Contact Us

Use the form on the right to contact us.

You can edit the text in this area, and change where the contact form on the right submits to, by entering edit mode using the modes on the bottom right. 

           

123 Street Avenue, City Town, 99999

(123) 555-6789

email@address.com

 

You can set your address, phone number, email and site description in the settings tab.
Link to read me page with more information.

Bay-Scented Preserved Lemons

Cabineer

The cabin has always been called just that, “the cabin.” It was as though there was only one in the entire world. To my family there was. These are the stories about the cabin. MORE

Bay-Scented Preserved Lemons

Lori Narlock

Preserved lemons made with Julia Moskin's riff on Paula Wolfert's recipe in the New York Times.

Preserved lemons made with Julia Moskin's riff on Paula Wolfert's recipe in the New York Times.

No one would ever mistake the cabin for the Mediterranean. But they do have something in common: the proliferation of bay trees. 

Bay trees, otherwise known as Bay Laurel or Laurus nobilis dominate the landscape around the cabin. Branches of the shiny green leaves frame our kitchen window, line the driveway and grow over the paths. The trees' pungent aroma punctuates the air with a heady, earthy scent—that to me is the scent of the cabin. 

A bay tree outside the kitchen window provides constant inspiration.

A bay tree outside the kitchen window provides constant inspiration.

I love the cabin's bay trees. And because I love them I bring bay home by the car-full every time we go to the cabin. I’ve even brought home entire trees before, I love it that much.

At the cabin, we've also used the branches in the linen closet to mask the musty smell of the closed space. I've tucked them into our napkins on the dinner table. And I dream about spending a weekend crafting wreaths with the branches.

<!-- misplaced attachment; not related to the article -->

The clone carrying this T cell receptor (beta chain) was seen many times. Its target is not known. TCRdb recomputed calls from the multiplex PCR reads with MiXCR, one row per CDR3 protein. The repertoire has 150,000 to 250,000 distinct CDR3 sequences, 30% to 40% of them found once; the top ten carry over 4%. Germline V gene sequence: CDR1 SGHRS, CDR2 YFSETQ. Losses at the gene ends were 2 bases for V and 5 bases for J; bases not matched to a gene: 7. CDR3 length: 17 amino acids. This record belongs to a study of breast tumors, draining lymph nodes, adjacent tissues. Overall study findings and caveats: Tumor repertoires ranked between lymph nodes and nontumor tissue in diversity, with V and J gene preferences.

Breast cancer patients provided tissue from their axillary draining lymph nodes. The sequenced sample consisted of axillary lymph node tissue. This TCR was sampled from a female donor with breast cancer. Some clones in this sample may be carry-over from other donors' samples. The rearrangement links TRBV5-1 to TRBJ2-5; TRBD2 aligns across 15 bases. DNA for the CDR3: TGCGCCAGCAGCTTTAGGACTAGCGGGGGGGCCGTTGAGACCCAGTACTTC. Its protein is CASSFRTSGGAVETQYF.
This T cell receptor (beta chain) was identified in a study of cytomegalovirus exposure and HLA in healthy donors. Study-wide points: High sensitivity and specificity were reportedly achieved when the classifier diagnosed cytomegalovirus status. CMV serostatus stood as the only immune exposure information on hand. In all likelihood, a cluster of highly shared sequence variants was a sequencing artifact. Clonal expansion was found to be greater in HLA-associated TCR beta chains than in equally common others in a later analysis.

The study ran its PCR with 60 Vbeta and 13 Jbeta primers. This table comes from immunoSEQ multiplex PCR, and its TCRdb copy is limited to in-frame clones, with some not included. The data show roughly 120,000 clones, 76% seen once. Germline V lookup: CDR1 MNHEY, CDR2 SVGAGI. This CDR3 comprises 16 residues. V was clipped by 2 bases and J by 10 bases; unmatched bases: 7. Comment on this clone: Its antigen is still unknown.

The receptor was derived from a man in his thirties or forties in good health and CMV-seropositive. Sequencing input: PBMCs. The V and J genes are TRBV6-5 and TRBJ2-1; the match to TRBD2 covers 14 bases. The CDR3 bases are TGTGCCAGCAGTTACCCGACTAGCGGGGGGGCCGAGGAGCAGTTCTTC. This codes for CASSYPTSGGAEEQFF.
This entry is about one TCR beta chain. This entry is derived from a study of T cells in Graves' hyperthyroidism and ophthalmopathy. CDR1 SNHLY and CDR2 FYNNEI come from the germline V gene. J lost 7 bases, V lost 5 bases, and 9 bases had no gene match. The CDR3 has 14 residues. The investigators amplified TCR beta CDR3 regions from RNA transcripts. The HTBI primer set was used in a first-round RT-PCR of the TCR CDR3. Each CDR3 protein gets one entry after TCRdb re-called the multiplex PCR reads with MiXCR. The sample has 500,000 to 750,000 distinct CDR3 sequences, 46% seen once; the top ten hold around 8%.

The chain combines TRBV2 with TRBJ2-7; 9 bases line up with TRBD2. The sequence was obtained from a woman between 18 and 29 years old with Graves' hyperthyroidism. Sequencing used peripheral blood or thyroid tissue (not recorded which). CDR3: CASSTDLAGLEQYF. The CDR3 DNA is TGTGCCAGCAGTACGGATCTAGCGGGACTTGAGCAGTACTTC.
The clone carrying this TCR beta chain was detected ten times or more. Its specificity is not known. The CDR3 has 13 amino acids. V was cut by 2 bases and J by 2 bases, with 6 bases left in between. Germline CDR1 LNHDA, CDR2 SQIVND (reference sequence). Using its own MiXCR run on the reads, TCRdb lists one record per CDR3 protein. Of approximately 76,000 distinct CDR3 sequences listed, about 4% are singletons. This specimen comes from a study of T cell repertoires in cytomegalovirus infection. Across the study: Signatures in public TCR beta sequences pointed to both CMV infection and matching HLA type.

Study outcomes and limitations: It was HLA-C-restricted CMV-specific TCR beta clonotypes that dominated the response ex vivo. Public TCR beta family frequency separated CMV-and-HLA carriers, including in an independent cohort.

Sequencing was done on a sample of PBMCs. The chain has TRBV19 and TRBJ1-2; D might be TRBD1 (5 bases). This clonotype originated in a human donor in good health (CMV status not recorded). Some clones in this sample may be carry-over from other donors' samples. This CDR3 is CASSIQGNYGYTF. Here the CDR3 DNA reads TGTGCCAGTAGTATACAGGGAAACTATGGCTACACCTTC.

At home, I dry the leaves; sometimes individually, sometimes still on the branch. Then I give jars full of leaves to friends, add the leaves to all kinds of dishes and crumble the leaves by the handful to make rubs for tritip steaks, chickens and turkeys.

I also spend a lot of time looking for new uses. Last weekend I found one as I searched for a preserved lemon recipe. That and a few other discoveries I've made are listed below.

Julia Moskin's riff on Paula Wolfert’s recipe for preserved lemons includes bay and peppercorns—an unbeatable combination of beauty and flavor.

Heidi Swanson’s interpretation of David Lebovitz’s bay-scented cake is heavenly.

Sadly, not everyone loves bay leaves as much as I do. In this article, Kelly Conaboy questions chefs about the flavor bay imparts in food only to make the arguement that it's tradition that keeps chefs using bay.

J. Kenji Lopez-Alt takes the opposite approach in a Serious Eats Ask the Food Lab article and offers advice on storing and using bay in this article

Luckily, other people, like Michael Mosca don’t worry about the flavor of bay, and instead make beautiful garlands with the dark glossy leaves. 

No matter what form bay leaves are used, I’m always excited to see someone else appreciate my favorite tree.